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In some patients the extent of the Dupuytren's tissue can be excessive, instead of a simple cord or nodule, there can be a diffuse matting of fibrous tissue. This can involve the overlying skin and is a particular feature in recurrences and also when the disease affects the little finger especially in younger people.

If surgery is required then a simple operation may not be adequate to control the disease and a more extensive procedure may be necessary. I refer to this procedure as a resurfacing job. It involves removing the skin and underlying fibrous tissue, whilst carefully preserving the nerves and blood vessels and then applying a full thickness skin graft. I usually take this from the inside of the upper forearm. This operation takes much longer than the simple procedures and the risks and potential complications are higher. The outcome is significantly improved in non-smokers.

After surgery.

On discharge from hospital an appointment will be made to see a hand therapist within one week of the surgery. At home keep your hand elevated in the sling provided for the first week to reduce excessive swelling and bleeding. This elevation is absolutely critical to the outcome as it reduces the swelling and improves the chances of graft healing (see General Advice). Remember to regularly move the fingers which are not contained in the dressings/bandages, and to move your shoulder and elbow out of the sling to prevent other joint stiffness and complications (always keeping the hand above heart height).

The hand must be kept clean and dry to prevent infection and avoid softening any plaster of paris splints under the bandaging. A plastic bag may be placed over the dressings and fastened securely for showering (aqua-shields may be purchased from some chemists for this purpose).

Wound care

The dressings will be taken down by your therapist at your first appointment, and both the donor site and hand wound checked. The appearance of the wound may be a surprise to you, but do not worry they always look similar to the picture.

The therapist will then apply a light dressing and fashion a removable thermoplastic splint to hold your finger(s) out straight. This must be worn at all times, except when you are asked to perform your exercises.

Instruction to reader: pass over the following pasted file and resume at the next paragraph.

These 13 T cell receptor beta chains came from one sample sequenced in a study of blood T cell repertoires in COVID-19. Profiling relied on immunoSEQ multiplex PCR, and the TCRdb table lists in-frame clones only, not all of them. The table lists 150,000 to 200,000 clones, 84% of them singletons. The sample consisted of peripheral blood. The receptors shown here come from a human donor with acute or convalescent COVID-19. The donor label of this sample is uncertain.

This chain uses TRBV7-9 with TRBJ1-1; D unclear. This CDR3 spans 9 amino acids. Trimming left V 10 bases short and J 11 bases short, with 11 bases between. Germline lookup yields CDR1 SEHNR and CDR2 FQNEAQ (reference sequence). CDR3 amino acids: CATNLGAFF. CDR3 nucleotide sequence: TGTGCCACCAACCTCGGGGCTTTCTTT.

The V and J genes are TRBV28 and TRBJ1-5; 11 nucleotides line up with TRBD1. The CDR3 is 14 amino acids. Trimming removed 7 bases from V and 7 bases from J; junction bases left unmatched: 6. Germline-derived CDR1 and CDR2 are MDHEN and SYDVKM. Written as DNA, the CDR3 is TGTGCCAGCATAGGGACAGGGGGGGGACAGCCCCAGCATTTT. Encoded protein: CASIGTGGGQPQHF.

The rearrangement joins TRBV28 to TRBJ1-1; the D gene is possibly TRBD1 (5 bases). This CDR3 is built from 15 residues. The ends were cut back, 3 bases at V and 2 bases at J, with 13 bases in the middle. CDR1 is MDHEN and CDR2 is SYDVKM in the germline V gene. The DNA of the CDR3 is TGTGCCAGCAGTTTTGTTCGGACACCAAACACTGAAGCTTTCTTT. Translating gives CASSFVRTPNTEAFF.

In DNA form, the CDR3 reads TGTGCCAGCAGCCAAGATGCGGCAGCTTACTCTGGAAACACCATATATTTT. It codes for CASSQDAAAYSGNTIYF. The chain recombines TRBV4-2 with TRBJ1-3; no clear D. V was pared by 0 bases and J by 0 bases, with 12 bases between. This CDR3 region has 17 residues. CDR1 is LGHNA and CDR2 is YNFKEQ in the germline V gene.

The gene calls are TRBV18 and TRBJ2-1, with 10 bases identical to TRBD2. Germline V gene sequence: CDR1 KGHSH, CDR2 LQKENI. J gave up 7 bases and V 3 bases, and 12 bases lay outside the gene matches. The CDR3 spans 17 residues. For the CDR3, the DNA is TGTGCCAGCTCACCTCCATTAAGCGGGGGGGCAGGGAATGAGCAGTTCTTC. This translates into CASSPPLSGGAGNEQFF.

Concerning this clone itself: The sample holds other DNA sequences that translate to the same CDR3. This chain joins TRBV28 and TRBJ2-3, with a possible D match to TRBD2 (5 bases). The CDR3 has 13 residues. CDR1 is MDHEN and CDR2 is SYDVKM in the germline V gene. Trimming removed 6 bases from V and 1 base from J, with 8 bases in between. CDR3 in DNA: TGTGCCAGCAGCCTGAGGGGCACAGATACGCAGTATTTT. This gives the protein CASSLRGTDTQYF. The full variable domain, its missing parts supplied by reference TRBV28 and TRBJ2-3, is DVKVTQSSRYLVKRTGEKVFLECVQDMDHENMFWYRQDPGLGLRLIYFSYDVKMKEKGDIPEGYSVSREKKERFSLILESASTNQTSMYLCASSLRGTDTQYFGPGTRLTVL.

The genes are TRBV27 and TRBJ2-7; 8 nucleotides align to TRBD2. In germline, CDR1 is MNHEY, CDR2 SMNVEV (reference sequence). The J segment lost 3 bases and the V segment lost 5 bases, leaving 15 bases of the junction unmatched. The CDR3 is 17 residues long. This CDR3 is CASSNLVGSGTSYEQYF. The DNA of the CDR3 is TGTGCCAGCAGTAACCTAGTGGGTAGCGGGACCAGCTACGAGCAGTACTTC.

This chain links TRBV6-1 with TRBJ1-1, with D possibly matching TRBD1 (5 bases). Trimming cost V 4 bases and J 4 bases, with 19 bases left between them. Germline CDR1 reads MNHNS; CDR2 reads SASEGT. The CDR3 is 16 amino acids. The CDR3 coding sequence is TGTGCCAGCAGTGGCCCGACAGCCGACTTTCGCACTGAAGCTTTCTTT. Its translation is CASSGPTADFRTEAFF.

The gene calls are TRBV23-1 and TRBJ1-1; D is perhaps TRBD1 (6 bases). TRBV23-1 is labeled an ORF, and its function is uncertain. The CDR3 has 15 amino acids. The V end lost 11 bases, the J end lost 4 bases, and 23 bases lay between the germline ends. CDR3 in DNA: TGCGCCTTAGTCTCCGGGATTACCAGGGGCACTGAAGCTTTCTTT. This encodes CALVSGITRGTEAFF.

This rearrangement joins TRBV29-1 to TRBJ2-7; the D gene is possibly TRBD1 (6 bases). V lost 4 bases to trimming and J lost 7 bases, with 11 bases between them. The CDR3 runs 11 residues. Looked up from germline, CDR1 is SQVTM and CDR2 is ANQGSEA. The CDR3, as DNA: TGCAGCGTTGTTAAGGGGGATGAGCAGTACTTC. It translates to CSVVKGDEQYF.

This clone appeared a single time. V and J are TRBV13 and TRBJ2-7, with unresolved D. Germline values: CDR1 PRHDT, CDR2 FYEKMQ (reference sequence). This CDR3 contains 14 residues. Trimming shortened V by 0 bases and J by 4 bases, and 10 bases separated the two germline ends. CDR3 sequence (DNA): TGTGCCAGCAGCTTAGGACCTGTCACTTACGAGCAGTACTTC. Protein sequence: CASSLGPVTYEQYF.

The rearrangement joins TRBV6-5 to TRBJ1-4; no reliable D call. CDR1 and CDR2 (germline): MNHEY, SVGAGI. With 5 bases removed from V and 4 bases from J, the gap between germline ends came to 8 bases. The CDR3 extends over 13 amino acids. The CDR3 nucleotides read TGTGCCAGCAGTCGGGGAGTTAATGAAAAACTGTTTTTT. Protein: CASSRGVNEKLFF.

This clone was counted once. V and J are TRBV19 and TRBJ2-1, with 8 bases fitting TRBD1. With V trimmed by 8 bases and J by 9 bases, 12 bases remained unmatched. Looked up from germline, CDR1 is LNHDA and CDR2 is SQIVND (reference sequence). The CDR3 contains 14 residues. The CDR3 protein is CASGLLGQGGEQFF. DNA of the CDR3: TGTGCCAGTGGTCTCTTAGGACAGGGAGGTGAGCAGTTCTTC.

Between two to three weeks post surgery, if the graft has taken then the dressing can then be left off and you will be able to wash the hand.

The healing of the new graft site in your hand will depend on your natural healing ability. However it can take up to three to four weeks before fully healed. The redness in the graft will gradually fade until it assumes a more normal skin colour. Usually by three weeks most hands have healed sufficiently to be free of dressings but we recommend wearing a cotton glove for protection. It is possible that you may be safe to drive at this stage but that will depend upon the wound healing and the requirement for dressings. Whether it will be safe for you to return to work will depend entirely upon the nature of your job. You do not want to compromise your recovery for the sake of a few days of work. If you have any office job then once the graft is clearly healing well then it may be safe for you to return to work. I do not recommend flying until the wounds are totally healed which probably means at least four week post-surgery for most people.


Gentle exercises will begin one to two weeks post surgery to regain range of movement in your hand. Please be guided by your therapist as excessive movement may reduce the healing of the wound, while not enough movement leaves you at risk of complications. There is a real risk of increasing stiffness by aggressively trying to work the fingers too hard - be warned!

When the wound is fully healed, your therapist will teach you to massage your wound with E45 or aqueous cream to soften the scar tissue combined with stretches to extend your fingers. This is essential to your rehabilitation. Depending on your recovery you may be required to wear your splint at night for some weeks.